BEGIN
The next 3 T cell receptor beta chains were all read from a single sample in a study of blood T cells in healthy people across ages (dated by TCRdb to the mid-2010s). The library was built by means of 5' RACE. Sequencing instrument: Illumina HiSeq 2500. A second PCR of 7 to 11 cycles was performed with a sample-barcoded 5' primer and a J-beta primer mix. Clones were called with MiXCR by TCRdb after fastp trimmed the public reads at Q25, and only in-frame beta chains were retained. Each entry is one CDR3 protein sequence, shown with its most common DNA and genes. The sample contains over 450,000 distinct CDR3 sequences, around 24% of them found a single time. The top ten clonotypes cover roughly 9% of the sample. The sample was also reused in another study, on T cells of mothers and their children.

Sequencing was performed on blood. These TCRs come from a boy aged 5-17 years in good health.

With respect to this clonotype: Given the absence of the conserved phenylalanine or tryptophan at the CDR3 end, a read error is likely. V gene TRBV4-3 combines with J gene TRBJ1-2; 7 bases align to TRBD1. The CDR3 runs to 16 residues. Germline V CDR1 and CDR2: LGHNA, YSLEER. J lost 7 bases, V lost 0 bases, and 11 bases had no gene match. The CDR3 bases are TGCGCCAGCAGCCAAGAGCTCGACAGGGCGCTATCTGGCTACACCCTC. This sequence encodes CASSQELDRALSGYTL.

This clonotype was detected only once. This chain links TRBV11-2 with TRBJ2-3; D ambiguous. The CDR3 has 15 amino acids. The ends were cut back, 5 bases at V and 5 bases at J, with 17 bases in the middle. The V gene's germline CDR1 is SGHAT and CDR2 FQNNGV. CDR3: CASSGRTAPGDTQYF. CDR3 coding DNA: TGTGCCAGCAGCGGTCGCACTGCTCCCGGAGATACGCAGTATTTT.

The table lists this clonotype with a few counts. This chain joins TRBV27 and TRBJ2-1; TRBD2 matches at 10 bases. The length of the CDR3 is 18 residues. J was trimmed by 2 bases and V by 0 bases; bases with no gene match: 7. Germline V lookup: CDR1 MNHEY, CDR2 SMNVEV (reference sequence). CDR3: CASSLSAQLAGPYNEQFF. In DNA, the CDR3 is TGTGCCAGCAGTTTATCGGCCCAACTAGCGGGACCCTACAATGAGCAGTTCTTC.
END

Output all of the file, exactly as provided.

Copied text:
The next 3 T cell receptor beta chains were all read from a single sample in a study of blood T cells in healthy people across ages (dated by TCRdb to the mid-2010s). The library was built by means of 5' RACE. Sequencing instrument: Illumina HiSeq 2500. A second PCR of 7 to 11 cycles was performed with a sample-barcoded 5' primer and a J-beta primer mix. Clones were called with MiXCR by TCRdb after fastp trimmed the public reads at Q25, and only in-frame beta chains were retained. Each entry is one CDR3 protein sequence, shown with its most common DNA and genes. The sample contains over 450,000 distinct CDR3 sequences, around 24% of them found a single time. The top ten clonotypes cover roughly 9% of the sample. The sample was also reused in another study, on T cells of mothers and their children.

Sequencing was performed on blood. These TCRs come from a boy aged 5-17 years in good health.

With respect to this clonotype: Given the absence of the conserved phenylalanine or tryptophan at the CDR3 end, a read error is likely. V gene TRBV4-3 combines with J gene TRBJ1-2; 7 bases align to TRBD1. The CDR3 runs to 16 residues. Germline V CDR1 and CDR2: LGHNA, YSLEER. J lost 7 bases, V lost 0 bases, and 11 bases had no gene match. The CDR3 bases are TGCGCCAGCAGCCAAGAGCTCGACAGGGCGCTATCTGGCTACACCCTC. This sequence encodes CASSQELDRALSGYTL.

This clonotype was detected only once. This chain links TRBV11-2 with TRBJ2-3; D ambiguous. The CDR3 has 15 amino acids. The ends were cut back, 5 bases at V and 5 bases at J, with 17 bases in the middle. The V gene's germline CDR1 is SGHAT and CDR2 FQNNGV. CDR3: CASSGRTAPGDTQYF. CDR3 coding DNA: TGTGCCAGCAGCGGTCGCACTGCTCCCGGAGATACGCAGTATTTT.

The table lists this clonotype with a few counts. This chain joins TRBV27 and TRBJ2-1; TRBD2 matches at 10 bases. The length of the CDR3 is 18 residues. J was trimmed by 2 bases and V by 0 bases; bases with no gene match: 7. Germline V lookup: CDR1 MNHEY, CDR2 SMNVEV (reference sequence). CDR3: CASSLSAQLAGPYNEQFF. In DNA, the CDR3 is TGTGCCAGCAGTTTATCGGCCCAACTAGCGGGACCCTACAATGAGCAGTTCTTC.